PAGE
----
Dedicated Sweden AB
ECOfashion Corp (MetaWear, Yes And, Seed to Style, Farm to Seed)
undefinedEddy’s Brand
Everywhere Apparel
Gallant International Inc. (Gallant International, Terra Thread)
Gap Inc. (GAP, Banana Republic, Old Navy, Athleta)
Giorgio Armani Spa
greenfibres limited
G-Star RAW
H&M Group (H&M, COS, Monki, Weekday, & Other Stories, H&M Home, ARKET, Afound)
Hanna Andersson
Hanky Panky Ltd.
House of Fraser
IKEA of Sweden AB
Inditex (Zara, Zara Home, Pull&Bear, Massimo Dutti, Bershka, Stradivarius, Oysho, Uterqüe)
ITOCHU Corporation
J Sainsbury Plc
J Wear by Jalin Design
KappAhl Sverige AB
Kathmandu Limited
Kering (Gucci, Saint Laurent, Bottega Veneta, Balenciaga, Alexander McQueen, Brioni, Boucheron, Pomellato, DoDo, Qeelin, Ulysse Nardin, Girard-Perregaux)
KID ASA (Kid Interiør AS, Hemtex AB)
Levi Strauss & Co.
Lyle and Scott
Mantis World Limited
Mara Hoffman Inc
Marks and Spencer
Mini Rodini
Moose Knuckles
Naturepedic Organic Mattresses & Bedding
New Look Retailers Ltd.
NIKE, Inc. (Nike, Converse, Jordan)
Nudie Jeans
Orimpex Textile
Otto Group (OTTO, Bonprix, Crate & Barrel, Witt, Heine, Sheego, fgh, Venus)
Alpine Group – Paradise Textiles
Piping Hot Australia Pty Ltd
Ramblers Way
Sapphire Textile Mills Limited
Scotch & Soda
SKFK Ethical Fashion
Solo Group
Stanley/Stella S.A.
Stella McCartney
Sulochana Textile Mills Limited
Tact & Stone
TCE Corporation
Ted Baker
tentree International, Inc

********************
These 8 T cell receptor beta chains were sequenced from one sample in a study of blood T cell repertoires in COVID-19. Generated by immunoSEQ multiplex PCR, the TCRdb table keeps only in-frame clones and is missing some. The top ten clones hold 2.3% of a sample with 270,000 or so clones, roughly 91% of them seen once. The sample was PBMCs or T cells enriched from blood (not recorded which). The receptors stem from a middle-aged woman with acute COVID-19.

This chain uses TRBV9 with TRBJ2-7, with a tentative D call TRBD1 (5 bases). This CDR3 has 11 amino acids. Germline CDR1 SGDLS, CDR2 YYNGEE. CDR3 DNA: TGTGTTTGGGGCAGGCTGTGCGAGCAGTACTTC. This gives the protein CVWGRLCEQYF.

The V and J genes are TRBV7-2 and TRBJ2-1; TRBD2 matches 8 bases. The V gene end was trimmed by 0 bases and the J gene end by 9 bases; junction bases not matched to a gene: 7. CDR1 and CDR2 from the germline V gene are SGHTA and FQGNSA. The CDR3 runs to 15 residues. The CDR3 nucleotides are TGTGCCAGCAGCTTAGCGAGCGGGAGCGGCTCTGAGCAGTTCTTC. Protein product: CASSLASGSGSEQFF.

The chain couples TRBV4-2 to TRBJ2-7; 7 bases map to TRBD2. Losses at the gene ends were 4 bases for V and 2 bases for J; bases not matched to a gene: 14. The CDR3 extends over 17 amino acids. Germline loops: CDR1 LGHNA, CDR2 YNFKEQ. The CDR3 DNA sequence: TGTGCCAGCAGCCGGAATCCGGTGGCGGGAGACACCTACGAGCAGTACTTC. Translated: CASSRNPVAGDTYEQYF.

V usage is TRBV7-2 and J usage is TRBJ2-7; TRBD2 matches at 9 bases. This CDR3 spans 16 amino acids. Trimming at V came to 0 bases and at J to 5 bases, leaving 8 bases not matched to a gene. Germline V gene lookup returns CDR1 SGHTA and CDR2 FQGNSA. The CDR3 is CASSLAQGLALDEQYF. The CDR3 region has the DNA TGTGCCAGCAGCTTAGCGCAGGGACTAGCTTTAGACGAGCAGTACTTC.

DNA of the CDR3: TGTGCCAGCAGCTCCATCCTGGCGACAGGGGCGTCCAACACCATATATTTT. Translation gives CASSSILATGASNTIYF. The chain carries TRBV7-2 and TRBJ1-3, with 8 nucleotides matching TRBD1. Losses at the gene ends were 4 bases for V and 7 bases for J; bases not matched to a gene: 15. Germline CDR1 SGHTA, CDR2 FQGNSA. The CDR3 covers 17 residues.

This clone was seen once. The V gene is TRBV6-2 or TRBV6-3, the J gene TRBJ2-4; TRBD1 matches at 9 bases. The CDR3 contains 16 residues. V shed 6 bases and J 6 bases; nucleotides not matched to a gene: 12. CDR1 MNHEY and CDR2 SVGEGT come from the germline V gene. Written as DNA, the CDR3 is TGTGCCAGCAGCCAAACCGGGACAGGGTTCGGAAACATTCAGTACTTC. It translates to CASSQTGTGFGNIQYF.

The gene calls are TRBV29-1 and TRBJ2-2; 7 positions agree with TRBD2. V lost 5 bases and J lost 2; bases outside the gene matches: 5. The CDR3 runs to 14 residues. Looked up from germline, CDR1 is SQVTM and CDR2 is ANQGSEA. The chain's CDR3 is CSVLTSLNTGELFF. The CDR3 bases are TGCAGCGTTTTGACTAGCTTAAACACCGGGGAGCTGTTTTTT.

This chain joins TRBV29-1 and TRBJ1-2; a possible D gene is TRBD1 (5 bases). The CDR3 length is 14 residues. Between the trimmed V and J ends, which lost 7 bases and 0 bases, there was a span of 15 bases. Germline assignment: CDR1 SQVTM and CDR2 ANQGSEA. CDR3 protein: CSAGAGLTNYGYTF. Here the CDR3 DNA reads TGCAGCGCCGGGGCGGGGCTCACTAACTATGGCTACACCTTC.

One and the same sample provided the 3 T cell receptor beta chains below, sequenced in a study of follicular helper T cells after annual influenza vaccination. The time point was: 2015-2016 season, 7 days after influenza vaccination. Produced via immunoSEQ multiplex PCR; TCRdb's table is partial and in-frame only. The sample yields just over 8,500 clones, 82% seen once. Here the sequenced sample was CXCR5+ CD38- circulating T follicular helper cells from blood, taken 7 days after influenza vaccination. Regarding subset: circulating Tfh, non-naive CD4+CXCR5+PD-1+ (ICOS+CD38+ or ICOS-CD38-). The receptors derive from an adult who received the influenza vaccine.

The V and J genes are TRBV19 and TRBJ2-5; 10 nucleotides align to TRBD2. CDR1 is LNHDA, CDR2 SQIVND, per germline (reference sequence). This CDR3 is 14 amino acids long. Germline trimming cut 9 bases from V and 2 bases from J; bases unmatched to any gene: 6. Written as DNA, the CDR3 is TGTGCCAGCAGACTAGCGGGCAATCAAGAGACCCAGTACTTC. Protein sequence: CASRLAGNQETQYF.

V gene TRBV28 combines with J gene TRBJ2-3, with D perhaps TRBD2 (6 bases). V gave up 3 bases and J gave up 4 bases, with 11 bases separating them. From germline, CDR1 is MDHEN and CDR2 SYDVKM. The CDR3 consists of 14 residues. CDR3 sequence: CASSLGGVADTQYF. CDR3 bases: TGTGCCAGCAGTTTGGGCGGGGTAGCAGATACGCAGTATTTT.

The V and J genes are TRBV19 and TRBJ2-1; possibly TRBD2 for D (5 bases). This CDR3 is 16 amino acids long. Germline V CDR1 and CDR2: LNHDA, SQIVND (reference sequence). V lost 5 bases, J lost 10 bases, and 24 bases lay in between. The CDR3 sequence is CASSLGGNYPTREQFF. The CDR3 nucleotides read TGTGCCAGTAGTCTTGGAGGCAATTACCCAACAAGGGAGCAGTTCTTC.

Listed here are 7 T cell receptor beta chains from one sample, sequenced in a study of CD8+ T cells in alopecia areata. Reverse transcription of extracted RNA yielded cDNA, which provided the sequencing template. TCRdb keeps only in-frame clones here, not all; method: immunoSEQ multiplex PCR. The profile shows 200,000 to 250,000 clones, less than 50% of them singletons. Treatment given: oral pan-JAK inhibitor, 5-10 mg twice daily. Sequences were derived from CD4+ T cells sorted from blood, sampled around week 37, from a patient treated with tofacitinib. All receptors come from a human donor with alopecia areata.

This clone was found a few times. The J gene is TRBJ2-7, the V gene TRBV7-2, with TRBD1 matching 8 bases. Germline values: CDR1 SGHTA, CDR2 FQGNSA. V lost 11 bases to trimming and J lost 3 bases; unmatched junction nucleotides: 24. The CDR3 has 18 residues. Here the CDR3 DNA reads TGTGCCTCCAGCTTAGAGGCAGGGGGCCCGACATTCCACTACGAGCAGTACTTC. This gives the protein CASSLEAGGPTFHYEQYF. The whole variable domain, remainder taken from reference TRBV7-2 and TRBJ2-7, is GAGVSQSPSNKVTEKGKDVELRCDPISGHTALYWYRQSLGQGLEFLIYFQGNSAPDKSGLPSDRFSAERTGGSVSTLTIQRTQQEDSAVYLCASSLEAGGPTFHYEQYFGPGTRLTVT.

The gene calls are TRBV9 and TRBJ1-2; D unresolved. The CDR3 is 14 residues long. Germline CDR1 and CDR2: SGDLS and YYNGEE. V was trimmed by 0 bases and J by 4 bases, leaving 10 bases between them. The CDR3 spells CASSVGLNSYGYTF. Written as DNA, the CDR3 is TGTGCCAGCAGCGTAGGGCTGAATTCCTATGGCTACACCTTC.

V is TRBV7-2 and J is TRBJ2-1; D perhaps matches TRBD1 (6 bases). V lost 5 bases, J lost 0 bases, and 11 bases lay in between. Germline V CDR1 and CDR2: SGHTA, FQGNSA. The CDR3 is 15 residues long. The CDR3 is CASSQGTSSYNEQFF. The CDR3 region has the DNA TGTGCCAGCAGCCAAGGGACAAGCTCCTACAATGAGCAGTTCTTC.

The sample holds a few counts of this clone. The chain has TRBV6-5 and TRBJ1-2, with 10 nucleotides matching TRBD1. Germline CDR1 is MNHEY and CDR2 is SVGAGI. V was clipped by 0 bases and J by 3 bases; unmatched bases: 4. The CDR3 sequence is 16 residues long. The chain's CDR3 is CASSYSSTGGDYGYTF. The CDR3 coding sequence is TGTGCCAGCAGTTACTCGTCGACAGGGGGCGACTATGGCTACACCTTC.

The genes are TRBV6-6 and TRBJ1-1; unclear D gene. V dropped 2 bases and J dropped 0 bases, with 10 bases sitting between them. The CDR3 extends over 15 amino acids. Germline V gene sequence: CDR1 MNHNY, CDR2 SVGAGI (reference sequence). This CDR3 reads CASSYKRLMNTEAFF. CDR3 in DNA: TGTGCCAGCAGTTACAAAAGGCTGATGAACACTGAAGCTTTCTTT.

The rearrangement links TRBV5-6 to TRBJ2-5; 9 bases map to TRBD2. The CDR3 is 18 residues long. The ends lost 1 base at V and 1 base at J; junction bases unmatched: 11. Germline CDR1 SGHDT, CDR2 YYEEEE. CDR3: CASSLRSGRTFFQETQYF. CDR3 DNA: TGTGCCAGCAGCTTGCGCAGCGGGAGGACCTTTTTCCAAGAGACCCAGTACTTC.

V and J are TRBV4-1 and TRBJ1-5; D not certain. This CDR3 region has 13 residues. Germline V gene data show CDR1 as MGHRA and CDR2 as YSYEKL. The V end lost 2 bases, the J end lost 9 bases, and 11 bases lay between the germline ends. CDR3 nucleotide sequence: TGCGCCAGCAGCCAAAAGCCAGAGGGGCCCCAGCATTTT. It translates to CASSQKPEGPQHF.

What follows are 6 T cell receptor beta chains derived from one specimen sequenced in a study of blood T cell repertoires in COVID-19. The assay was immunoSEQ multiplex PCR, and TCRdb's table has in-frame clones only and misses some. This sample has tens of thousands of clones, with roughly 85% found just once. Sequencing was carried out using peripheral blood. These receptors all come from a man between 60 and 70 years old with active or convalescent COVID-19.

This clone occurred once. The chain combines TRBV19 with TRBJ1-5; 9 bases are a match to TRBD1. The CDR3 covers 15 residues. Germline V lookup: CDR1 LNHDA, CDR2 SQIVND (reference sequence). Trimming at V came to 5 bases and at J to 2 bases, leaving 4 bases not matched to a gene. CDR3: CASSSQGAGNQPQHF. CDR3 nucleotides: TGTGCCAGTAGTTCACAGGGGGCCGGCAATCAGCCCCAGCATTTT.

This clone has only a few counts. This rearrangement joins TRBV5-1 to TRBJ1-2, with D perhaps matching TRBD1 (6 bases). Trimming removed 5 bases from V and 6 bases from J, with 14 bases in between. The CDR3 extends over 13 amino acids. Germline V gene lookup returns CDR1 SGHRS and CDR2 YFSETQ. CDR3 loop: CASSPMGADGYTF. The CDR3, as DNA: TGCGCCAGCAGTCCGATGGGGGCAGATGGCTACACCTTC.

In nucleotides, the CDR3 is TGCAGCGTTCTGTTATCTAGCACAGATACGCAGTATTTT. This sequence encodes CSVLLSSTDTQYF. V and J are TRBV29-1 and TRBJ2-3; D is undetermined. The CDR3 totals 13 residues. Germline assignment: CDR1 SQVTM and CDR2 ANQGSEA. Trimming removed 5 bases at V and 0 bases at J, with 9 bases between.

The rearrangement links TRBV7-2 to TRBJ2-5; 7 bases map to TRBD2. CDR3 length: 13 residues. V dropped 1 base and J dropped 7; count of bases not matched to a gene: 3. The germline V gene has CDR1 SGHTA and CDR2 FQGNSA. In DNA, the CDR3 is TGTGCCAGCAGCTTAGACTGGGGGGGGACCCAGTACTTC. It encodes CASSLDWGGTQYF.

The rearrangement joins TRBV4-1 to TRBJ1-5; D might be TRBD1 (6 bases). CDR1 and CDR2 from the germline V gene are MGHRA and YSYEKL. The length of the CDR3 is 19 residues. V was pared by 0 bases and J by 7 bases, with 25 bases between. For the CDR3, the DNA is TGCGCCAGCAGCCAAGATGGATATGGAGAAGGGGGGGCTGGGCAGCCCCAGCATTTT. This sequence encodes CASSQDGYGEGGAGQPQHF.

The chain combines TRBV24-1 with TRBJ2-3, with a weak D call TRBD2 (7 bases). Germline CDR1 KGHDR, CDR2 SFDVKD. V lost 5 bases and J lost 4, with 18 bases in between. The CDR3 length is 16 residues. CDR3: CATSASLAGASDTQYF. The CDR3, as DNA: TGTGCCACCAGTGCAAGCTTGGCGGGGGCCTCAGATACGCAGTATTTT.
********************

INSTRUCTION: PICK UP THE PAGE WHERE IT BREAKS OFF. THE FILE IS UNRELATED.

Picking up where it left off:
Tesco Stores Ltd
The Nadhi
The Very Group (Very, Littlewoods, Littlewoods Ireland)
Timberland, a division of VF Outdoor, LLC
Usha Yarns Ltd
VARNER (Dressmann, Cubus, Carlings, Bik Bok, Urban/Junkyard, Volt)
VOICE (VIC, Match, Boys of Europe, Jean Paul, Va Vite, Henry Choice, Mario Conti, Marie Philippe, Blu, Redford, Donna, Mr.Capuchin, Wos Not Wos,  Alvo)
WE Europe BV (We Fashion)
White + Warren

“The resiliency of our long-term sourcing strategies starts on the farm. As the climate changes and we experience disruptions like COVID-19, we need to sustain the momentum of market share growth of preferred cotton to actively manage risk, enable end-to-end visibility and deliver value to investors, consumers, employees, and the planet.”

- Cara Smyth, Founder of the Sustainable Business Coalition

“The tide is turning on traditional supply chains, with demands for greater transparency generating a change from transactional relationships to transformational partnerships.”

- Alison Ward, CEO at CottonConnect

“We believe cotton can be sourced in a way that actually restores the environments it comes from and betters the lives of the people who grow it.”

- Zachary Angelini, Environmental Stewardship Manager at Timberland

This first annual report provides information and statistics on the achievements and impacts these programs are having on water, communities, soil quality, biodiversity and social considerations and regulations. By committing to use cotton from these initiatives and standards, the brands are ensuring that the intentions of their sustainable sourcing strategies are maintained and the integrity of their commitments are uncompromised.

Sustainable Cotton Matrix